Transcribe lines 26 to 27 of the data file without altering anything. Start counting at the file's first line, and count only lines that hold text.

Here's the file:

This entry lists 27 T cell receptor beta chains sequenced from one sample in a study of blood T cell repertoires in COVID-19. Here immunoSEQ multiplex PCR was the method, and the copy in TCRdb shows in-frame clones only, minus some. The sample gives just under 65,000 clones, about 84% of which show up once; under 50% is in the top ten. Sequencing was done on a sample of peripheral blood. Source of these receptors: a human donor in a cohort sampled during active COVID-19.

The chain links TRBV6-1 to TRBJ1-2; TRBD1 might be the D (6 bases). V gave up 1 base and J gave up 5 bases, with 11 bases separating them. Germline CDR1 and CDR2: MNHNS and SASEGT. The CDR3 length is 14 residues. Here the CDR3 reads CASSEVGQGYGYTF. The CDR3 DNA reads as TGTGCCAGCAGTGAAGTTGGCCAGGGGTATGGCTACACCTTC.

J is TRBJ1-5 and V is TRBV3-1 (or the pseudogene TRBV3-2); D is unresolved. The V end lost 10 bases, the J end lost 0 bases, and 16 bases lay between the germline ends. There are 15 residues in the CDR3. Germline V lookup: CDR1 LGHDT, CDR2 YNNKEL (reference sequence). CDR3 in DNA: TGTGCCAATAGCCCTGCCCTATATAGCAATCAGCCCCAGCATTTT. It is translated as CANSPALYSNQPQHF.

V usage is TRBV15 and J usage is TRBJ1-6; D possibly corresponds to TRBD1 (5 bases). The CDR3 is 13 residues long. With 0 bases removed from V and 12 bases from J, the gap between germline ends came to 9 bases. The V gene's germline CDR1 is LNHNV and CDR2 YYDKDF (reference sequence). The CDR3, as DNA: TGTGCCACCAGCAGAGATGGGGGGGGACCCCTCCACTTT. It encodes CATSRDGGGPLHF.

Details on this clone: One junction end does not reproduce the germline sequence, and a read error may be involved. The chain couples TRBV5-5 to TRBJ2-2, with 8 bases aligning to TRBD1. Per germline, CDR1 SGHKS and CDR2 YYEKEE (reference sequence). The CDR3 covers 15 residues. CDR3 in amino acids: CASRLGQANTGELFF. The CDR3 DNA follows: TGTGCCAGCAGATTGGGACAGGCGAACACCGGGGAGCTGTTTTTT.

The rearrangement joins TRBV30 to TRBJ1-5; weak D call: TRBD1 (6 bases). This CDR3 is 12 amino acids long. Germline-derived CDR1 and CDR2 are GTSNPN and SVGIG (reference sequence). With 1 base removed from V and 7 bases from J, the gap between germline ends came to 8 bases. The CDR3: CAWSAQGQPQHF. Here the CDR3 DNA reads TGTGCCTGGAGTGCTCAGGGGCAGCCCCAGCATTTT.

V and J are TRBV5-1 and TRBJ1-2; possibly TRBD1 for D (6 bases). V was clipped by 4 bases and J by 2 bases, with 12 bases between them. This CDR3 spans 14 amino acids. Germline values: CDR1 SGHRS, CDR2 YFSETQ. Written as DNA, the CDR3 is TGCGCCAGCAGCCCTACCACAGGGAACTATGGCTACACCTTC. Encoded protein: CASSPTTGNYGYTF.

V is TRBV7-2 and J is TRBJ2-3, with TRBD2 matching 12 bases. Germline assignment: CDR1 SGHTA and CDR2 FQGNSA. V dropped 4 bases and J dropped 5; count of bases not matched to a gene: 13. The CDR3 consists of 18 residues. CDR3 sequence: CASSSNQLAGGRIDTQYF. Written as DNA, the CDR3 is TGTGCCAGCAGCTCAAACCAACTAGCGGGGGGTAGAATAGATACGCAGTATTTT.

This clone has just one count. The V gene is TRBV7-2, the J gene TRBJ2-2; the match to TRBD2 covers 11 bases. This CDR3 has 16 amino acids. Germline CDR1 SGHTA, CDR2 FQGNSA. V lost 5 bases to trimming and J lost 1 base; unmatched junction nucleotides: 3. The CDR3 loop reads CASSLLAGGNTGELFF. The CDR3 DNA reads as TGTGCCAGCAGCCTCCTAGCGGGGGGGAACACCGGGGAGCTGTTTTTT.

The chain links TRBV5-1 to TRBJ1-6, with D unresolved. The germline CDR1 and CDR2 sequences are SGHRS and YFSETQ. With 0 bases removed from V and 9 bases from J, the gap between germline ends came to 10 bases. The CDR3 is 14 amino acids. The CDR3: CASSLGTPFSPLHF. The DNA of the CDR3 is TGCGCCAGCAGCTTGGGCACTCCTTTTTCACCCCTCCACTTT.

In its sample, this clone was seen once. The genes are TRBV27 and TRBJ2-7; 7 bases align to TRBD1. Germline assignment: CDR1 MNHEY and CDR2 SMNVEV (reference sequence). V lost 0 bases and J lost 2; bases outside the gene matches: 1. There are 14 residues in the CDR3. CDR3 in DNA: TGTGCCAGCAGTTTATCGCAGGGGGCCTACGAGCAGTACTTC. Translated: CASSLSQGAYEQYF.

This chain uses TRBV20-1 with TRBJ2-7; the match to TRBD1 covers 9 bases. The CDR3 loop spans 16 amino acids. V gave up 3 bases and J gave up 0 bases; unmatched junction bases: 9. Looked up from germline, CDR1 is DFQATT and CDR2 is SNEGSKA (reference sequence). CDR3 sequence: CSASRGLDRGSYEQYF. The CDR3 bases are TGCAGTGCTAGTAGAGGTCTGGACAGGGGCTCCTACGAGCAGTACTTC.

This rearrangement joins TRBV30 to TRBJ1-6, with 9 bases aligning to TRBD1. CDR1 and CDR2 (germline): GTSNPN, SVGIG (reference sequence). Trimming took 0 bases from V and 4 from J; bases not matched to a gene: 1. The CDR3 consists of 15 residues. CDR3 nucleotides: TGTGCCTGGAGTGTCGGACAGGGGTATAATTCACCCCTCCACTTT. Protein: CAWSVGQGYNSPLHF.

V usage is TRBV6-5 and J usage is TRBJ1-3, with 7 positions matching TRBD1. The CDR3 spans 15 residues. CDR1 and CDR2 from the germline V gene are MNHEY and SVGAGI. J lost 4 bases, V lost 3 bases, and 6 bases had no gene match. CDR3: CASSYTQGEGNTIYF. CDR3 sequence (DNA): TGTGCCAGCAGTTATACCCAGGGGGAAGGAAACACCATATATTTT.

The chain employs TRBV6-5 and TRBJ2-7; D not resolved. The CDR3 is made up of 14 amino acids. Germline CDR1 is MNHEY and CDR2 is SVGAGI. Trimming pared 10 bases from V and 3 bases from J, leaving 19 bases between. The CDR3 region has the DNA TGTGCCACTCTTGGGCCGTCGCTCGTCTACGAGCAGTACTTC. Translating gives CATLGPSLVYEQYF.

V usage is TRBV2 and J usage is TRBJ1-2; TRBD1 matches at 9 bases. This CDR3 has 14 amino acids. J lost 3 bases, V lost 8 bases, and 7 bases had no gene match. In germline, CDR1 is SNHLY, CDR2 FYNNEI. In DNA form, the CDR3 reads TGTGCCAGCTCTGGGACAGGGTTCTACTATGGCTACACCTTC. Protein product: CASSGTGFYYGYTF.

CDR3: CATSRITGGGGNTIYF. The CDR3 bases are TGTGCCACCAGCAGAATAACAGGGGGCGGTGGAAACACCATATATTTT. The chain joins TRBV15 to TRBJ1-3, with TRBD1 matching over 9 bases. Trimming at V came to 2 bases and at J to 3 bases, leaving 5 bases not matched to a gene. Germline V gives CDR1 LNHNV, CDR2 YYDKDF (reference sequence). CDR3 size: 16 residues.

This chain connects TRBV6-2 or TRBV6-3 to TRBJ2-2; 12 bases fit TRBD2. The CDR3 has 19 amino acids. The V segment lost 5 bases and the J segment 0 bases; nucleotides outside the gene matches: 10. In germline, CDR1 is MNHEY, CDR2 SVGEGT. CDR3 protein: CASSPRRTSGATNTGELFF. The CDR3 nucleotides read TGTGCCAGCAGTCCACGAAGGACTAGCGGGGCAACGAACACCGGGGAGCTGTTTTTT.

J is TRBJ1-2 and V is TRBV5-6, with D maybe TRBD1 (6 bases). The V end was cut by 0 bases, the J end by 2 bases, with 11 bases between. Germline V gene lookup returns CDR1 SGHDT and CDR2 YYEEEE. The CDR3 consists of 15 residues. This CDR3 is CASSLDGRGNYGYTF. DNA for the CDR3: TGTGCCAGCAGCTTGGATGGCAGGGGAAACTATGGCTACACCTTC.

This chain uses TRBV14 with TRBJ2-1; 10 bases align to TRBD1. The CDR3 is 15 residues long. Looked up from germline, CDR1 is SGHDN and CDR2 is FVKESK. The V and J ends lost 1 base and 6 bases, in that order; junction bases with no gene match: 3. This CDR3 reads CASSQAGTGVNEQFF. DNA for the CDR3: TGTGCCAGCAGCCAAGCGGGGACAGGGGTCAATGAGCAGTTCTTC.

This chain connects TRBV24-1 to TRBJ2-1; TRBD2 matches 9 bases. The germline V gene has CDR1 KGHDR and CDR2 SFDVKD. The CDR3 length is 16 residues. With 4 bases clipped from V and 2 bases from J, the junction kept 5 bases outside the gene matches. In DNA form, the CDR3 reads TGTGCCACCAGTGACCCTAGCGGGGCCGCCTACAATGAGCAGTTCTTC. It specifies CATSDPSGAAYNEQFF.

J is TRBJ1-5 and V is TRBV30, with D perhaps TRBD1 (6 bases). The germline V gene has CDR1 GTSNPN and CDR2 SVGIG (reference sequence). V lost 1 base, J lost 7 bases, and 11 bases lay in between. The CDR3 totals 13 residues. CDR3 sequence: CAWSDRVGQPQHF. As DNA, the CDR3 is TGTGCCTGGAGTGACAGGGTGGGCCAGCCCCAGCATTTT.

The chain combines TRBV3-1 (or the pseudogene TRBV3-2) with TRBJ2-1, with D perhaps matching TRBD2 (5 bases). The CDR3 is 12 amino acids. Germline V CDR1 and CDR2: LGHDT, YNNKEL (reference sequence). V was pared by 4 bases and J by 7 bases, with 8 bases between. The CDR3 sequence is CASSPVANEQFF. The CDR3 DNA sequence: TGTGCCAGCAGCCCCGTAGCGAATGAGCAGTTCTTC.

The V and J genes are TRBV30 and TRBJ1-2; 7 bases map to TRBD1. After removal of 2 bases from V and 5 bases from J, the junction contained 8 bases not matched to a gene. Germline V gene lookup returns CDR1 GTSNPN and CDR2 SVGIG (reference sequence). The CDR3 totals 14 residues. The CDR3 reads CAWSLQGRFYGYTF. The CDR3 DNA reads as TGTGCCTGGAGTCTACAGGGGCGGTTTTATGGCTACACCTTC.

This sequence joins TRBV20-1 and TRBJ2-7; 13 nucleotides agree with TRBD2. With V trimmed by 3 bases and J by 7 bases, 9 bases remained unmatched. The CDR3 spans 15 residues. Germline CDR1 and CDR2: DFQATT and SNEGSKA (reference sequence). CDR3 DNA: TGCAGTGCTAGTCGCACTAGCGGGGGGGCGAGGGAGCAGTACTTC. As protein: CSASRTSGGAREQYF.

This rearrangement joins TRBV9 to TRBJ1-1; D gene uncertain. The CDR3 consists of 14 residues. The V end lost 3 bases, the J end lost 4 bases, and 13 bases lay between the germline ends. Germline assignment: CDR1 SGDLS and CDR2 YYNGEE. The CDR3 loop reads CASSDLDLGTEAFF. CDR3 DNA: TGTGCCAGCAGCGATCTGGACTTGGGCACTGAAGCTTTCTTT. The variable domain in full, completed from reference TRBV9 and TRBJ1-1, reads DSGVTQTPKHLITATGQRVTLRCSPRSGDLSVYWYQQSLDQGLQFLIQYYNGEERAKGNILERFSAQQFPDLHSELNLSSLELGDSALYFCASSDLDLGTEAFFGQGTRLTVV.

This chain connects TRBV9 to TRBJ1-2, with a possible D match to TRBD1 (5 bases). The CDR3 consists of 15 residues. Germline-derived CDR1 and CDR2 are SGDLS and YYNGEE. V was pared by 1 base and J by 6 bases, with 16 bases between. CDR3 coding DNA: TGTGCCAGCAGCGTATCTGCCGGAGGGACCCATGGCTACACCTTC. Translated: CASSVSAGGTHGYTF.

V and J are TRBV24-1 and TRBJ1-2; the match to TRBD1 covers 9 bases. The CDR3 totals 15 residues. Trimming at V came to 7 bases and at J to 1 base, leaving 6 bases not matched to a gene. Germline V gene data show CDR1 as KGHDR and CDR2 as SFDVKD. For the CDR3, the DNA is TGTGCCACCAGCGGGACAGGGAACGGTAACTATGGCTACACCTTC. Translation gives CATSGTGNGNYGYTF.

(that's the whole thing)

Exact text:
This rearrangement joins TRBV9 to TRBJ1-1; D gene uncertain. The CDR3 consists of 14 residues. The V end lost 3 bases, the J end lost 4 bases, and 13 bases lay between the germline ends. Germline assignment: CDR1 SGDLS and CDR2 YYNGEE. The CDR3 loop reads CASSDLDLGTEAFF. CDR3 DNA: TGTGCCAGCAGCGATCTGGACTTGGGCACTGAAGCTTTCTTT. The variable domain in full, completed from reference TRBV9 and TRBJ1-1, reads DSGVTQTPKHLITATGQRVTLRCSPRSGDLSVYWYQQSLDQGLQFLIQYYNGEERAKGNILERFSAQQFPDLHSELNLSSLELGDSALYFCASSDLDLGTEAFFGQGTRLTVV.

This chain connects TRBV9 to TRBJ1-2, with a possible D match to TRBD1 (5 bases). The CDR3 consists of 15 residues. Germline-derived CDR1 and CDR2 are SGDLS and YYNGEE. V was pared by 1 base and J by 6 bases, with 16 bases between. CDR3 coding DNA: TGTGCCAGCAGCGTATCTGCCGGAGGGACCCATGGCTACACCTTC. Translated: CASSVSAGGTHGYTF.